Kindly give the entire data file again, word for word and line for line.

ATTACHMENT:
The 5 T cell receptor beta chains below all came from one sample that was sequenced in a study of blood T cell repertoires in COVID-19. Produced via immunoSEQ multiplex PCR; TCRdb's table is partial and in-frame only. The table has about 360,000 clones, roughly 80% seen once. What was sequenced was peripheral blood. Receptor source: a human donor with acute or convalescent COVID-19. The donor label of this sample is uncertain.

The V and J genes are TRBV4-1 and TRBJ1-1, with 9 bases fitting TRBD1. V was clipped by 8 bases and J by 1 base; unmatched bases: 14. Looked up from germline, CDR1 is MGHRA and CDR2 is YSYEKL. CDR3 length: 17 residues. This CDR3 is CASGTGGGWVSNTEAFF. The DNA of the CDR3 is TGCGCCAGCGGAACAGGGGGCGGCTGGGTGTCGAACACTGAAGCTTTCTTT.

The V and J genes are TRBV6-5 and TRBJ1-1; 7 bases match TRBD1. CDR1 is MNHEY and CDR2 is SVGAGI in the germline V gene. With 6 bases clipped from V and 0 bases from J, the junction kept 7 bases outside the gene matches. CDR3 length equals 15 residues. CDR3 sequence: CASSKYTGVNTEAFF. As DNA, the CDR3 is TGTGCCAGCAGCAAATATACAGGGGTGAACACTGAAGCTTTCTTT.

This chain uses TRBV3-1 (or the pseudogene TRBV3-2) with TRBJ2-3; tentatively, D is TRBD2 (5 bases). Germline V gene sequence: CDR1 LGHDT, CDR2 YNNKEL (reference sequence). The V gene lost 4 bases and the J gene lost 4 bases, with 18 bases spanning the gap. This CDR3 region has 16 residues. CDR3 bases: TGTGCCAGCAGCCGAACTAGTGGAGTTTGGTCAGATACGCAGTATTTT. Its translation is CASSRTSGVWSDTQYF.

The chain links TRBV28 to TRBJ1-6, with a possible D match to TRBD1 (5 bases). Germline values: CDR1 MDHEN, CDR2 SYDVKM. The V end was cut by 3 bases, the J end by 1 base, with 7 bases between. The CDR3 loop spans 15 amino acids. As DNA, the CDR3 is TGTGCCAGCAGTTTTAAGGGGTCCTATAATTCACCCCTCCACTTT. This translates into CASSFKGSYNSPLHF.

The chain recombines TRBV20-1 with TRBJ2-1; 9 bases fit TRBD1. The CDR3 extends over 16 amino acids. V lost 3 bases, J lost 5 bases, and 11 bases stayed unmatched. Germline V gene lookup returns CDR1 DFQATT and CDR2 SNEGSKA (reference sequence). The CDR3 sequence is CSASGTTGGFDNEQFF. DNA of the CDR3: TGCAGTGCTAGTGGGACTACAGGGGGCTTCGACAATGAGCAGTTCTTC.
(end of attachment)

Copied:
The 5 T cell receptor beta chains below all came from one sample that was sequenced in a study of blood T cell repertoires in COVID-19. Produced via immunoSEQ multiplex PCR; TCRdb's table is partial and in-frame only. The table has about 360,000 clones, roughly 80% seen once. What was sequenced was peripheral blood. Receptor source: a human donor with acute or convalescent COVID-19. The donor label of this sample is uncertain.

The V and J genes are TRBV4-1 and TRBJ1-1, with 9 bases fitting TRBD1. V was clipped by 8 bases and J by 1 base; unmatched bases: 14. Looked up from germline, CDR1 is MGHRA and CDR2 is YSYEKL. CDR3 length: 17 residues. This CDR3 is CASGTGGGWVSNTEAFF. The DNA of the CDR3 is TGCGCCAGCGGAACAGGGGGCGGCTGGGTGTCGAACACTGAAGCTTTCTTT.

The V and J genes are TRBV6-5 and TRBJ1-1; 7 bases match TRBD1. CDR1 is MNHEY and CDR2 is SVGAGI in the germline V gene. With 6 bases clipped from V and 0 bases from J, the junction kept 7 bases outside the gene matches. CDR3 length equals 15 residues. CDR3 sequence: CASSKYTGVNTEAFF. As DNA, the CDR3 is TGTGCCAGCAGCAAATATACAGGGGTGAACACTGAAGCTTTCTTT.

This chain uses TRBV3-1 (or the pseudogene TRBV3-2) with TRBJ2-3; tentatively, D is TRBD2 (5 bases). Germline V gene sequence: CDR1 LGHDT, CDR2 YNNKEL (reference sequence). The V gene lost 4 bases and the J gene lost 4 bases, with 18 bases spanning the gap. This CDR3 region has 16 residues. CDR3 bases: TGTGCCAGCAGCCGAACTAGTGGAGTTTGGTCAGATACGCAGTATTTT. Its translation is CASSRTSGVWSDTQYF.

The chain links TRBV28 to TRBJ1-6, with a possible D match to TRBD1 (5 bases). Germline values: CDR1 MDHEN, CDR2 SYDVKM. The V end was cut by 3 bases, the J end by 1 base, with 7 bases between. The CDR3 loop spans 15 amino acids. As DNA, the CDR3 is TGTGCCAGCAGTTTTAAGGGGTCCTATAATTCACCCCTCCACTTT. This translates into CASSFKGSYNSPLHF.

The chain recombines TRBV20-1 with TRBJ2-1; 9 bases fit TRBD1. The CDR3 extends over 16 amino acids. V lost 3 bases, J lost 5 bases, and 11 bases stayed unmatched. Germline V gene lookup returns CDR1 DFQATT and CDR2 SNEGSKA (reference sequence). The CDR3 sequence is CSASGTTGGFDNEQFF. DNA of the CDR3: TGCAGTGCTAGTGGGACTACAGGGGGCTTCGACAATGAGCAGTTCTTC.